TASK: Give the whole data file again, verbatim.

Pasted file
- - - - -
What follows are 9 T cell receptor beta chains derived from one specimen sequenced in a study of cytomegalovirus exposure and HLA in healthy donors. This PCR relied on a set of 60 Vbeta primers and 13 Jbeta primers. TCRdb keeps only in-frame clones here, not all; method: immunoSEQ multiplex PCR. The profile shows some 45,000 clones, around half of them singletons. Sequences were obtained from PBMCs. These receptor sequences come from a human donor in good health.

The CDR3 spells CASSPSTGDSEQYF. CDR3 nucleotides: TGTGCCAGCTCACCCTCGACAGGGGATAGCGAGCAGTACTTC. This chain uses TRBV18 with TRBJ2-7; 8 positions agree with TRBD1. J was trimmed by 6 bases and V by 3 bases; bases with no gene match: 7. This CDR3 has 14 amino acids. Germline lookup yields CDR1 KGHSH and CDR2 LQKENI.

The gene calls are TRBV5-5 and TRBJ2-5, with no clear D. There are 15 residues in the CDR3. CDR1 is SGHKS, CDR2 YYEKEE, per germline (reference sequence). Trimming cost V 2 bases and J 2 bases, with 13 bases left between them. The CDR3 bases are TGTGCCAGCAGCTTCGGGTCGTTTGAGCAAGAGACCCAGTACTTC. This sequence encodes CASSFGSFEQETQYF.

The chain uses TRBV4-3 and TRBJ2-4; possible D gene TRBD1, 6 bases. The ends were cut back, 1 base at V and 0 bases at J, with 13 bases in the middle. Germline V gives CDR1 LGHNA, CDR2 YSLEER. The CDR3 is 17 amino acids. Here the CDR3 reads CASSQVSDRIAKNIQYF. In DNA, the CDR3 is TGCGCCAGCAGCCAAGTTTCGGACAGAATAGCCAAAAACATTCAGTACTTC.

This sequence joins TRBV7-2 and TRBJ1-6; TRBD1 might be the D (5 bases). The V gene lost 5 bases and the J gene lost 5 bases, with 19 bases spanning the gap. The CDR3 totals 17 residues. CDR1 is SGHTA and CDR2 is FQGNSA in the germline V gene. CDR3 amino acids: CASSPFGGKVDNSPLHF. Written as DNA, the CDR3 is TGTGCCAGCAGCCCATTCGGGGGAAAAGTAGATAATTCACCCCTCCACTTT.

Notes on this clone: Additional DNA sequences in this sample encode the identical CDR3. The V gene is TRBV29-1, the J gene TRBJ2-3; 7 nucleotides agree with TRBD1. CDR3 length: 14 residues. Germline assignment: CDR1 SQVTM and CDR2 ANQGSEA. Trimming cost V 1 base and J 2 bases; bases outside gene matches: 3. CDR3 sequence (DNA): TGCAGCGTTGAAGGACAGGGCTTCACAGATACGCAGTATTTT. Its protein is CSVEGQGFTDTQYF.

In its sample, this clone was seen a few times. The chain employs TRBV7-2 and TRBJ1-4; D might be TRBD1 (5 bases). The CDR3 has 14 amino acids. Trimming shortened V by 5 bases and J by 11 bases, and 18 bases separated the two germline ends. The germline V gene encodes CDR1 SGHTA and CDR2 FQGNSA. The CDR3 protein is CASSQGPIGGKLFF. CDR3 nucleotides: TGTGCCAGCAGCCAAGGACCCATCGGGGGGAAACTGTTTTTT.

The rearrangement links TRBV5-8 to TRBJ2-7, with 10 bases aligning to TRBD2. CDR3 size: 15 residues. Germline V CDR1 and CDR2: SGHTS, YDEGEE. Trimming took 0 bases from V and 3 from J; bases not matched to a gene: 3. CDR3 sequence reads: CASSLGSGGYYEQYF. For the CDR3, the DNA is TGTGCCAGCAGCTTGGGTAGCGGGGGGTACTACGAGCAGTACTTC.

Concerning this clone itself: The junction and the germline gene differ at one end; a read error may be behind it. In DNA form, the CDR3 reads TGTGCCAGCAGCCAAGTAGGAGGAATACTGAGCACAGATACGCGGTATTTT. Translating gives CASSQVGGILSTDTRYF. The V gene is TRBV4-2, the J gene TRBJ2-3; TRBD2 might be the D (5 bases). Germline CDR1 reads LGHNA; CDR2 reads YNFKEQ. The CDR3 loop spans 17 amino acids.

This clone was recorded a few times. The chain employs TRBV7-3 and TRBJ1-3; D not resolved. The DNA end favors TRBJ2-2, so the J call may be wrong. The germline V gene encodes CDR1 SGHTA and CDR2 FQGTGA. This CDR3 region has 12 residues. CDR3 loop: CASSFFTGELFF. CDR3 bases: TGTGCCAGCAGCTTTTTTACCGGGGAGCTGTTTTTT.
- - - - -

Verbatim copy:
What follows are 9 T cell receptor beta chains derived from one specimen sequenced in a study of cytomegalovirus exposure and HLA in healthy donors. This PCR relied on a set of 60 Vbeta primers and 13 Jbeta primers. TCRdb keeps only in-frame clones here, not all; method: immunoSEQ multiplex PCR. The profile shows some 45,000 clones, around half of them singletons. Sequences were obtained from PBMCs. These receptor sequences come from a human donor in good health.

The CDR3 spells CASSPSTGDSEQYF. CDR3 nucleotides: TGTGCCAGCTCACCCTCGACAGGGGATAGCGAGCAGTACTTC. This chain uses TRBV18 with TRBJ2-7; 8 positions agree with TRBD1. J was trimmed by 6 bases and V by 3 bases; bases with no gene match: 7. This CDR3 has 14 amino acids. Germline lookup yields CDR1 KGHSH and CDR2 LQKENI.

The gene calls are TRBV5-5 and TRBJ2-5, with no clear D. There are 15 residues in the CDR3. CDR1 is SGHKS, CDR2 YYEKEE, per germline (reference sequence). Trimming cost V 2 bases and J 2 bases, with 13 bases left between them. The CDR3 bases are TGTGCCAGCAGCTTCGGGTCGTTTGAGCAAGAGACCCAGTACTTC. This sequence encodes CASSFGSFEQETQYF.

The chain uses TRBV4-3 and TRBJ2-4; possible D gene TRBD1, 6 bases. The ends were cut back, 1 base at V and 0 bases at J, with 13 bases in the middle. Germline V gives CDR1 LGHNA, CDR2 YSLEER. The CDR3 is 17 amino acids. Here the CDR3 reads CASSQVSDRIAKNIQYF. In DNA, the CDR3 is TGCGCCAGCAGCCAAGTTTCGGACAGAATAGCCAAAAACATTCAGTACTTC.

This sequence joins TRBV7-2 and TRBJ1-6; TRBD1 might be the D (5 bases). The V gene lost 5 bases and the J gene lost 5 bases, with 19 bases spanning the gap. The CDR3 totals 17 residues. CDR1 is SGHTA and CDR2 is FQGNSA in the germline V gene. CDR3 amino acids: CASSPFGGKVDNSPLHF. Written as DNA, the CDR3 is TGTGCCAGCAGCCCATTCGGGGGAAAAGTAGATAATTCACCCCTCCACTTT.

Notes on this clone: Additional DNA sequences in this sample encode the identical CDR3. The V gene is TRBV29-1, the J gene TRBJ2-3; 7 nucleotides agree with TRBD1. CDR3 length: 14 residues. Germline assignment: CDR1 SQVTM and CDR2 ANQGSEA. Trimming cost V 1 base and J 2 bases; bases outside gene matches: 3. CDR3 sequence (DNA): TGCAGCGTTGAAGGACAGGGCTTCACAGATACGCAGTATTTT. Its protein is CSVEGQGFTDTQYF.

In its sample, this clone was seen a few times. The chain employs TRBV7-2 and TRBJ1-4; D might be TRBD1 (5 bases). The CDR3 has 14 amino acids. Trimming shortened V by 5 bases and J by 11 bases, and 18 bases separated the two germline ends. The germline V gene encodes CDR1 SGHTA and CDR2 FQGNSA. The CDR3 protein is CASSQGPIGGKLFF. CDR3 nucleotides: TGTGCCAGCAGCCAAGGACCCATCGGGGGGAAACTGTTTTTT.

The rearrangement links TRBV5-8 to TRBJ2-7, with 10 bases aligning to TRBD2. CDR3 size: 15 residues. Germline V CDR1 and CDR2: SGHTS, YDEGEE. Trimming took 0 bases from V and 3 from J; bases not matched to a gene: 3. CDR3 sequence reads: CASSLGSGGYYEQYF. For the CDR3, the DNA is TGTGCCAGCAGCTTGGGTAGCGGGGGGTACTACGAGCAGTACTTC.

Concerning this clone itself: The junction and the germline gene differ at one end; a read error may be behind it. In DNA form, the CDR3 reads TGTGCCAGCAGCCAAGTAGGAGGAATACTGAGCACAGATACGCGGTATTTT. Translating gives CASSQVGGILSTDTRYF. The V gene is TRBV4-2, the J gene TRBJ2-3; TRBD2 might be the D (5 bases). Germline CDR1 reads LGHNA; CDR2 reads YNFKEQ. The CDR3 loop spans 17 amino acids.

This clone was recorded a few times. The chain employs TRBV7-3 and TRBJ1-3; D not resolved. The DNA end favors TRBJ2-2, so the J call may be wrong. The germline V gene encodes CDR1 SGHTA and CDR2 FQGTGA. This CDR3 region has 12 residues. CDR3 loop: CASSFFTGELFF. CDR3 bases: TGTGCCAGCAGCTTTTTTACCGGGGAGCTGTTTTTT.